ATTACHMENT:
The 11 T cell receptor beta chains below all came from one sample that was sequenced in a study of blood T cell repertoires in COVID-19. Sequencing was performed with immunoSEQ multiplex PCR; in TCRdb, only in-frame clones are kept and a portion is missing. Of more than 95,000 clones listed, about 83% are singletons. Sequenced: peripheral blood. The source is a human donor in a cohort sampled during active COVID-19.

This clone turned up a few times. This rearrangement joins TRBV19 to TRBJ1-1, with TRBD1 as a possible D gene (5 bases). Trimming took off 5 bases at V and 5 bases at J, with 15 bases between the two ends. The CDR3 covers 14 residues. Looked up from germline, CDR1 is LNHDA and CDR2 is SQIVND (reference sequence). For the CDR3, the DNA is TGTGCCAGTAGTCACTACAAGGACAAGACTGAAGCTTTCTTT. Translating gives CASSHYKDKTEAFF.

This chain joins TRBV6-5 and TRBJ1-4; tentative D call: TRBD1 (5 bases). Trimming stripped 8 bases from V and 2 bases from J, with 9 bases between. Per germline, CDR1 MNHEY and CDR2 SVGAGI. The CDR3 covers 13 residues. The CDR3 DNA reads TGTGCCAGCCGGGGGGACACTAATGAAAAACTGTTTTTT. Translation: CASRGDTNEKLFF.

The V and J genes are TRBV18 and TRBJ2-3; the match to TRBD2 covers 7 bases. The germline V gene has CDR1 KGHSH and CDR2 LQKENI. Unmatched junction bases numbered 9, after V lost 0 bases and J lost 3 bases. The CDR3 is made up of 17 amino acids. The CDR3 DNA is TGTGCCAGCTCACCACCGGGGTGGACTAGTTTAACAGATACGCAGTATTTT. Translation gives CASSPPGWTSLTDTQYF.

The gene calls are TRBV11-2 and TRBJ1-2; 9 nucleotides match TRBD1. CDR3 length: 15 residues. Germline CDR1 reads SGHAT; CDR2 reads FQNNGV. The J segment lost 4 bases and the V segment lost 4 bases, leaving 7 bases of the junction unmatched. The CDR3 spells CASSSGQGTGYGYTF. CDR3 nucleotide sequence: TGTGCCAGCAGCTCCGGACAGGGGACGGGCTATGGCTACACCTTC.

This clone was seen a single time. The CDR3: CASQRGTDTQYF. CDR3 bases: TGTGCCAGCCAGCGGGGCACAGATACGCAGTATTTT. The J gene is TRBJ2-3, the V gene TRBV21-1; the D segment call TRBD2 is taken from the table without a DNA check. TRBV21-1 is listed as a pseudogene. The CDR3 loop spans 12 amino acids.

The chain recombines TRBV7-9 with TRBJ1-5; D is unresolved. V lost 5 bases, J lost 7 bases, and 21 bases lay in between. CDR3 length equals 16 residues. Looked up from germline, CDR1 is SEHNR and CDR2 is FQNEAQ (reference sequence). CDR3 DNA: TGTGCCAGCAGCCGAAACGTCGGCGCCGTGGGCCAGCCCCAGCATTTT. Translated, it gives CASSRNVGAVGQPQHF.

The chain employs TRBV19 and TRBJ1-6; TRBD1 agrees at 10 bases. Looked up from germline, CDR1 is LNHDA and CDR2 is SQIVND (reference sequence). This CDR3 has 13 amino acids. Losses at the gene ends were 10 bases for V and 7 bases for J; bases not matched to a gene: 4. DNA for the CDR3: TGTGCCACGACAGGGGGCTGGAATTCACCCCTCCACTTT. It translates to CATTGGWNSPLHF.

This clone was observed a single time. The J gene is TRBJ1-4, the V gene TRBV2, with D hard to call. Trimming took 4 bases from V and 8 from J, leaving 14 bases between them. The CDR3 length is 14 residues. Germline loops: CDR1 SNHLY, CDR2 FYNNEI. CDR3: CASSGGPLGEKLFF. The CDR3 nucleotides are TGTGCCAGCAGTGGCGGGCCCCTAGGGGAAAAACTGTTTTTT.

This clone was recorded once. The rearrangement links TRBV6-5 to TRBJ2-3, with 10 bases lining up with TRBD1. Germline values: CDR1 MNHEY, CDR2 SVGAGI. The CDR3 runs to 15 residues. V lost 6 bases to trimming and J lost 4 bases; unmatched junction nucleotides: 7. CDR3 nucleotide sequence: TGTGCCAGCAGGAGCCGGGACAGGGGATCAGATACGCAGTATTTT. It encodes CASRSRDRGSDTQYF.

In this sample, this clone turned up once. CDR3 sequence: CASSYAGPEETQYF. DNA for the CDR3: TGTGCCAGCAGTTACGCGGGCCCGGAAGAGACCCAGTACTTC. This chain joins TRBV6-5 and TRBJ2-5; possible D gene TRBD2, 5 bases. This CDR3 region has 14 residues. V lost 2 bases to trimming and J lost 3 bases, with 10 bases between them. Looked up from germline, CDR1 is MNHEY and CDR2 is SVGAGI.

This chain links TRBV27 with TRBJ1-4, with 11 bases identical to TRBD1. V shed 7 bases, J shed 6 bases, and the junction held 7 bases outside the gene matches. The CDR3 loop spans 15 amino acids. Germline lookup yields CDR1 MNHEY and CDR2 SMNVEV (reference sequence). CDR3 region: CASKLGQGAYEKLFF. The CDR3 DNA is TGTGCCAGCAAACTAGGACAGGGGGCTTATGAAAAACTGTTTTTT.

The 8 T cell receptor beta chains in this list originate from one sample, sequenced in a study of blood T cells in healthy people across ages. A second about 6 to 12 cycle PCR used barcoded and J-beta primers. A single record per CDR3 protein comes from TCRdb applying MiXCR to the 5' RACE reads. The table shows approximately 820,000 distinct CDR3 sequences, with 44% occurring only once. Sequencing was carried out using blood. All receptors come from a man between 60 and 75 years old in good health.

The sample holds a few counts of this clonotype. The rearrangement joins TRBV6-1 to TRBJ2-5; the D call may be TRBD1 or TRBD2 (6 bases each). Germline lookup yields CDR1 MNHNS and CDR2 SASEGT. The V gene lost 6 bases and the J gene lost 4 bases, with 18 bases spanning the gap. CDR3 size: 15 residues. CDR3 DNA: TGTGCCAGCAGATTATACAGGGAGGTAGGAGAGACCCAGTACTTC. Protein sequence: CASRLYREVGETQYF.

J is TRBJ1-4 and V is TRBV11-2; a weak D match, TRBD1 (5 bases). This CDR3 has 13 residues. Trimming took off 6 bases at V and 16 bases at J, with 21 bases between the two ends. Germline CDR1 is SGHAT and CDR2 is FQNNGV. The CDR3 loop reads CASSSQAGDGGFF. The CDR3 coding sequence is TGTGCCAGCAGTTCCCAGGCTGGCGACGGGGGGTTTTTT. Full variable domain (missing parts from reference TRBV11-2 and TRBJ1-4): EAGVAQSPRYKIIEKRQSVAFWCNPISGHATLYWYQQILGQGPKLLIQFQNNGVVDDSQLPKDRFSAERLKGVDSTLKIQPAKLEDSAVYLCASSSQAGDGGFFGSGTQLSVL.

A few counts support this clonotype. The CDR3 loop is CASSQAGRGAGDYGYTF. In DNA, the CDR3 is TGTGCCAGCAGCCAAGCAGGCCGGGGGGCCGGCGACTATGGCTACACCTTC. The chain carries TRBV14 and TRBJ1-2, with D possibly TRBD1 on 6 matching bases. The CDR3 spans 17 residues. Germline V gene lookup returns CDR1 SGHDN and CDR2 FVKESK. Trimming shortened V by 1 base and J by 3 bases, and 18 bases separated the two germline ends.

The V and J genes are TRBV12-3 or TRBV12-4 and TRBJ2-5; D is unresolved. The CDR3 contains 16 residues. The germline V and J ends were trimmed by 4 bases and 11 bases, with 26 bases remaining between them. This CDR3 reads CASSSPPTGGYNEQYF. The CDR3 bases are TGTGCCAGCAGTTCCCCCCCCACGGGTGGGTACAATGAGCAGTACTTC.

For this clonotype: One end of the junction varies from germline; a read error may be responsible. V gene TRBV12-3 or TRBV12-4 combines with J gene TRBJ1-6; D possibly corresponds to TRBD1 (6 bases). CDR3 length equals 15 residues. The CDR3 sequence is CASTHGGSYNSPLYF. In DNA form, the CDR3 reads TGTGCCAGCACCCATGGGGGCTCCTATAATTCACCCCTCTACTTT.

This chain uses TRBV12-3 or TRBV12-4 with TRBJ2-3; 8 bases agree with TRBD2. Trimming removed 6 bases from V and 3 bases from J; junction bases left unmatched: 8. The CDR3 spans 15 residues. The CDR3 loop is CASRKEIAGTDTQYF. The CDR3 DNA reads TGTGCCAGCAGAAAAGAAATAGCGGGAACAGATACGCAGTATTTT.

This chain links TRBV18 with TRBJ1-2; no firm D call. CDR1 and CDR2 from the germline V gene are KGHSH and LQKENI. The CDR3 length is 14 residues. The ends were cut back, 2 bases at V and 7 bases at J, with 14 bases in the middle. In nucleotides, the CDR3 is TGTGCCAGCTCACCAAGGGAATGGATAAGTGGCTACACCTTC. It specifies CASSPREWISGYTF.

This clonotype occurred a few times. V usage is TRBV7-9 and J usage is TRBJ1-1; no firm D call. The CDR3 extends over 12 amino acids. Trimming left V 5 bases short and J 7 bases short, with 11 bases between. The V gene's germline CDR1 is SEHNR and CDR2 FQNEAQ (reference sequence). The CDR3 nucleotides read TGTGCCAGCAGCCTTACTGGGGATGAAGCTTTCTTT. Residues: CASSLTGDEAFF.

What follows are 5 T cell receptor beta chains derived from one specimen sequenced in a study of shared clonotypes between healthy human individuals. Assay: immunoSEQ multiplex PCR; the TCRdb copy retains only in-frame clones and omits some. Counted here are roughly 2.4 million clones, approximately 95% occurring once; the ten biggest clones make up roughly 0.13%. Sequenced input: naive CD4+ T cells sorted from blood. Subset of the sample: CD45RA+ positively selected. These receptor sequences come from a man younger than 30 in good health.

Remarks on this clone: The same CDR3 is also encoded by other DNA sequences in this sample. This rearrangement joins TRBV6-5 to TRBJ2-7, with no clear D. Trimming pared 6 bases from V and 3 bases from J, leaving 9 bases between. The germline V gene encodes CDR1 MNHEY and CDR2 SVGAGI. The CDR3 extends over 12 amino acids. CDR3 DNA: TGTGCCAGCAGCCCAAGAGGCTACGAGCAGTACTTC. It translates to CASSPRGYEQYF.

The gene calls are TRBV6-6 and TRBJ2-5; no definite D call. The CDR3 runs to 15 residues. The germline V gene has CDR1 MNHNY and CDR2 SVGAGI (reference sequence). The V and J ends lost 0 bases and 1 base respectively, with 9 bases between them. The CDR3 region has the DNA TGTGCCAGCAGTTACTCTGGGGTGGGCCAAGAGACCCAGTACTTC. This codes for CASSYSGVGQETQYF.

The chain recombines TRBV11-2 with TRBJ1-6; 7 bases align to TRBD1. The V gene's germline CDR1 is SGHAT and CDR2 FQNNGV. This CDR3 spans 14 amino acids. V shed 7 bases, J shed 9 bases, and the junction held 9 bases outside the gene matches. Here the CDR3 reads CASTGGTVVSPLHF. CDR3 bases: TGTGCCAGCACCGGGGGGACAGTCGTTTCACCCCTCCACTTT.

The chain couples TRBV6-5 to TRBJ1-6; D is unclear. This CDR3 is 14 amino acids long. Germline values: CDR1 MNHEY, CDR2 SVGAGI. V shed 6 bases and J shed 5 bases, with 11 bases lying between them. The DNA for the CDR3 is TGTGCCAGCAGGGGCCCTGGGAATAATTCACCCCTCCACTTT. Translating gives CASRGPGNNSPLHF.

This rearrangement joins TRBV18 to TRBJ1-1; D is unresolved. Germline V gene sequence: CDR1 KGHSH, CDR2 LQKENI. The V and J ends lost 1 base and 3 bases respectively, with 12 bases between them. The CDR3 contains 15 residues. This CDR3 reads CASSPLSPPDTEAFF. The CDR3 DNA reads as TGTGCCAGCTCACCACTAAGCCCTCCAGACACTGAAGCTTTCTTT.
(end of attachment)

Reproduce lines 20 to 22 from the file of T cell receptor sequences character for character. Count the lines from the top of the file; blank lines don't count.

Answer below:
This chain links TRBV18 with TRBJ1-2; no firm D call. CDR1 and CDR2 from the germline V gene are KGHSH and LQKENI. The CDR3 length is 14 residues. The ends were cut back, 2 bases at V and 7 bases at J, with 14 bases in the middle. In nucleotides, the CDR3 is TGTGCCAGCTCACCAAGGGAATGGATAAGTGGCTACACCTTC. It specifies CASSPREWISGYTF.

This clonotype occurred a few times. V usage is TRBV7-9 and J usage is TRBJ1-1; no firm D call. The CDR3 extends over 12 amino acids. Trimming left V 5 bases short and J 7 bases short, with 11 bases between. The V gene's germline CDR1 is SEHNR and CDR2 FQNEAQ (reference sequence). The CDR3 nucleotides read TGTGCCAGCAGCCTTACTGGGGATGAAGCTTTCTTT. Residues: CASSLTGDEAFF.

What follows are 5 T cell receptor beta chains derived from one specimen sequenced in a study of shared clonotypes between healthy human individuals. Assay: immunoSEQ multiplex PCR; the TCRdb copy retains only in-frame clones and omits some. Counted here are roughly 2.4 million clones, approximately 95% occurring once; the ten biggest clones make up roughly 0.13%. Sequenced input: naive CD4+ T cells sorted from blood. Subset of the sample: CD45RA+ positively selected. These receptor sequences come from a man younger than 30 in good health.